Skip to main content

Starcade, the cheesy '80s arcade game show, is getting its own Twitch marathon

Starcade was a game show that ran in the early '80s, in which two players (or teams, according to Wiki) played multiple rounds of arcade stand-ups to determine the true King of the Arcade—at least for that week. You can find episodes online—I've embedded one below, in which ten-year-old Shantelle mercilessly stomps a middle-aged man named Harry—but soon you'll be able to watch the entire 123 episode run in a single, epic marathon on Twitch. 

“Based on viewership numbers, it’s clear that the Twitch community has a passion for video games and classic programmatic television,” Twitch business development VP Ben Vallat said. “With Shout! Factory’s Starcade marathon, both of these passions are combined for an entertaining look at the past, while allowing them to be collectively viewed in an interactive manner that defines the future of television.”   

The Starcade marathon is being run in partnership with Shout! Factory, with all episodes "digitized from the original master tapes" to ensure that they look as good as they possibly can. With all due respect to 1982 technology, that's not going to be great, although the trailer above is clearly far superior to the old VHS lifts currently floating around.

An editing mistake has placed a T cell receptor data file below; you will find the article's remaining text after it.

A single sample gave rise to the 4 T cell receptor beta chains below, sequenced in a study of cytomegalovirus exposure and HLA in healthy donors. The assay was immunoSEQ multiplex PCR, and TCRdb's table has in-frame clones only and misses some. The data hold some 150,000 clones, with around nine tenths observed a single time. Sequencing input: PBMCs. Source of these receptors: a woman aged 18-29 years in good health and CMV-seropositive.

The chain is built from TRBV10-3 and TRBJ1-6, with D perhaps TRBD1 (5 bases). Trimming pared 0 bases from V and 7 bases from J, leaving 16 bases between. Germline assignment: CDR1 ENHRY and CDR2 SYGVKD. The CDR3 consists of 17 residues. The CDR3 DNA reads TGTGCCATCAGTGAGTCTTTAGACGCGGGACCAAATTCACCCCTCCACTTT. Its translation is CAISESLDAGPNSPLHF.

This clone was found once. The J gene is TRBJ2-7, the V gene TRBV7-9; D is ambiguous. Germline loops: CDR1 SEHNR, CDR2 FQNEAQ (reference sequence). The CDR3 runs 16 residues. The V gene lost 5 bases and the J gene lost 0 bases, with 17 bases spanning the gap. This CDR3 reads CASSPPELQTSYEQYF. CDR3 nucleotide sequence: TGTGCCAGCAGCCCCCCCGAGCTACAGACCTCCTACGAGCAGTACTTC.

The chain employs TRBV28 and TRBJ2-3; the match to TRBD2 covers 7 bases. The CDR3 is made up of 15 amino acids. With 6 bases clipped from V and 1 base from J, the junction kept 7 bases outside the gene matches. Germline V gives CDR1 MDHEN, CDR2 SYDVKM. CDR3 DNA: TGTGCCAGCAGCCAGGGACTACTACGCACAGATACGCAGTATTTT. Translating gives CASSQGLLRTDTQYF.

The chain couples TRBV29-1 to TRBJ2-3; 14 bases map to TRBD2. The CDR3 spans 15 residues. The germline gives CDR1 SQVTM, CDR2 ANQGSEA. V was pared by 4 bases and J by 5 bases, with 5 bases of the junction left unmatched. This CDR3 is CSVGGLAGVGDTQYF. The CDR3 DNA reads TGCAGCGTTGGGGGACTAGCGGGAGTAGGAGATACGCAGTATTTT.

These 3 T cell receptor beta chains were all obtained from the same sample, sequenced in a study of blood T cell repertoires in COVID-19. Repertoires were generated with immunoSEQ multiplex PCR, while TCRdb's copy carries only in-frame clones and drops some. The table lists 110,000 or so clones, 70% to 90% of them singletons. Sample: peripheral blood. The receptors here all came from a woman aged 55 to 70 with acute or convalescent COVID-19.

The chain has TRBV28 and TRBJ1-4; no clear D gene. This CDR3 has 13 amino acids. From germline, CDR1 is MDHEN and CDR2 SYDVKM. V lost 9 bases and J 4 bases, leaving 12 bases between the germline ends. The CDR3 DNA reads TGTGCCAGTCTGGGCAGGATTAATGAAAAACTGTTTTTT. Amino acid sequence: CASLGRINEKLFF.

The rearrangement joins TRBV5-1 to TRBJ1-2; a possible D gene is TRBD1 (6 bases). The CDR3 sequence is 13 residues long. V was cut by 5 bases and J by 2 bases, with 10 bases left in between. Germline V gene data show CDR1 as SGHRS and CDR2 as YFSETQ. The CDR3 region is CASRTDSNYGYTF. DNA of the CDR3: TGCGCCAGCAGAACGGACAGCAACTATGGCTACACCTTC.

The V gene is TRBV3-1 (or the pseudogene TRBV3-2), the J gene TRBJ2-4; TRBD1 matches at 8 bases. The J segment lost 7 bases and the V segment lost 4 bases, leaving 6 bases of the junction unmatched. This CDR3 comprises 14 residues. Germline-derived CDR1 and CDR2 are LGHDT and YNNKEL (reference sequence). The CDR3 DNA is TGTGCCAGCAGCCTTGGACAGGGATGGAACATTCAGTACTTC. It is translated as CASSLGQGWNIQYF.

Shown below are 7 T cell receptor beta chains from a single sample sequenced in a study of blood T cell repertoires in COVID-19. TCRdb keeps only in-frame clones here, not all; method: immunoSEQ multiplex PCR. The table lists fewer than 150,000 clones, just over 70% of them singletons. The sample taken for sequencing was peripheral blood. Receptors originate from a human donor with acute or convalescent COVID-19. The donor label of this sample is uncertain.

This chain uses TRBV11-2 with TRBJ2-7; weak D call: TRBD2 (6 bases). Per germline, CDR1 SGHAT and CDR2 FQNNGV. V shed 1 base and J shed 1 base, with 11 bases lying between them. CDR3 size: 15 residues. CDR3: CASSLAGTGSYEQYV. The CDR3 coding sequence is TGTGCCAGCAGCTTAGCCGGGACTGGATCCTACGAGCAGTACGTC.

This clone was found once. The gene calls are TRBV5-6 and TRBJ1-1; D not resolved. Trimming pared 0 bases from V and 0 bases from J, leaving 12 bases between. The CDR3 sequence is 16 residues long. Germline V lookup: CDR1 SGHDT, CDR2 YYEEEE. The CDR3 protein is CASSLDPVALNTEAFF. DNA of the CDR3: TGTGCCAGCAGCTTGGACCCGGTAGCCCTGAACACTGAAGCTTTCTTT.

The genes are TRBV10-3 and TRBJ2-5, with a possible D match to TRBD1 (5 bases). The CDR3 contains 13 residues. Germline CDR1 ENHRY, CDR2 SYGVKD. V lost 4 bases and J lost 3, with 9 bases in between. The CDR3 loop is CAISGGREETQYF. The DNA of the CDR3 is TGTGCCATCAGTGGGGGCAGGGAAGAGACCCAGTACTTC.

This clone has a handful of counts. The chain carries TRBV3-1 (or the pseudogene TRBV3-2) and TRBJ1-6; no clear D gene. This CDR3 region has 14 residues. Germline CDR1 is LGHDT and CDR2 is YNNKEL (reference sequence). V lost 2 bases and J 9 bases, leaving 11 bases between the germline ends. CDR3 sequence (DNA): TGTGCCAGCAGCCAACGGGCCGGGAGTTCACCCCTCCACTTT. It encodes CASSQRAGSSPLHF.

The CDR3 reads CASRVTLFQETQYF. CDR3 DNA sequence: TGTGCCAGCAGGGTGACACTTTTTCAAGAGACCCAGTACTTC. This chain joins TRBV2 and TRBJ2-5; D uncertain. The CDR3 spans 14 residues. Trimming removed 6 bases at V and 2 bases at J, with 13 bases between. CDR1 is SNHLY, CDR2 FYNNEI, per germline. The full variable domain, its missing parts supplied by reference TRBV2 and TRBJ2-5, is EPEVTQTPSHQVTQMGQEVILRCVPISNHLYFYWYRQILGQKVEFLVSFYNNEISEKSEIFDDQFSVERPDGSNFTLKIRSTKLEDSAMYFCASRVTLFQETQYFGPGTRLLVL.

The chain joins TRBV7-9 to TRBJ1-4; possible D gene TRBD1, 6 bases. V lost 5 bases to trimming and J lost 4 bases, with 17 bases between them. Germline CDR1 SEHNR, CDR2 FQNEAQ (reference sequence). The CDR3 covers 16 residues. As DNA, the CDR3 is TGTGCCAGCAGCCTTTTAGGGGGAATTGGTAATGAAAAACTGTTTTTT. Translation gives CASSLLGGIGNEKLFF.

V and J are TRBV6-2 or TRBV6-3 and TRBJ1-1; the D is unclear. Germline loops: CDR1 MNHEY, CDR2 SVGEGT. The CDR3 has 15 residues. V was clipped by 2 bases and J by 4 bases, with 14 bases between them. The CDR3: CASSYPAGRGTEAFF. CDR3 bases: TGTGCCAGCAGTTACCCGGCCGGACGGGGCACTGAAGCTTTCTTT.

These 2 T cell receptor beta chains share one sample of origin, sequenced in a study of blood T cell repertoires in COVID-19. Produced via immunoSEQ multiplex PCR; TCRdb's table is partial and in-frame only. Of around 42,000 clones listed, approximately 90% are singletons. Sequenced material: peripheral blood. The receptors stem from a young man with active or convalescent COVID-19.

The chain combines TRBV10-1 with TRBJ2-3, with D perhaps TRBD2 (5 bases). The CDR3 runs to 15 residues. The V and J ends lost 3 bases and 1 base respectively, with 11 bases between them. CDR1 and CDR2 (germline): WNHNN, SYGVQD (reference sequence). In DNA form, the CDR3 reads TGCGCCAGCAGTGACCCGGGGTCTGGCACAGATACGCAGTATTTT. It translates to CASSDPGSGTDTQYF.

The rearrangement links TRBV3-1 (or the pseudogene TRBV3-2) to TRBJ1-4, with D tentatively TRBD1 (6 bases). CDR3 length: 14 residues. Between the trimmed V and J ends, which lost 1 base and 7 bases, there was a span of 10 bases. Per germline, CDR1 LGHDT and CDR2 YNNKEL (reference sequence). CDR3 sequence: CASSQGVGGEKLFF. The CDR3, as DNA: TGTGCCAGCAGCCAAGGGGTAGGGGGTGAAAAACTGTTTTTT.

Not that video quality is really the point here: Bob Ross wasn't exactly a hi-def superhero, after all, and he's still quite possibly the greatest thing to happen to Twitch since its inception. But while The Joy of Painting brought out the best in Twitch audiences, I do wonder if the competitive gaming that forms the basis for Starcade—outdated and predetermined though it will be—might encourage a different, less happy sort of response.   

The Starcade marathon will get underway at the end of August on Shout! Factory's Twitch channel. And now, let's watch Shantelle turn Harry into a blubbering mass of loser on national television.

Andy Chalk
Andy covers the day-to-day happenings in the big, wide world of PC gaming—the stuff we call "news." In his off hours, he wishes he had time to play the 80-hour RPGs and immersive sims he used to love so much.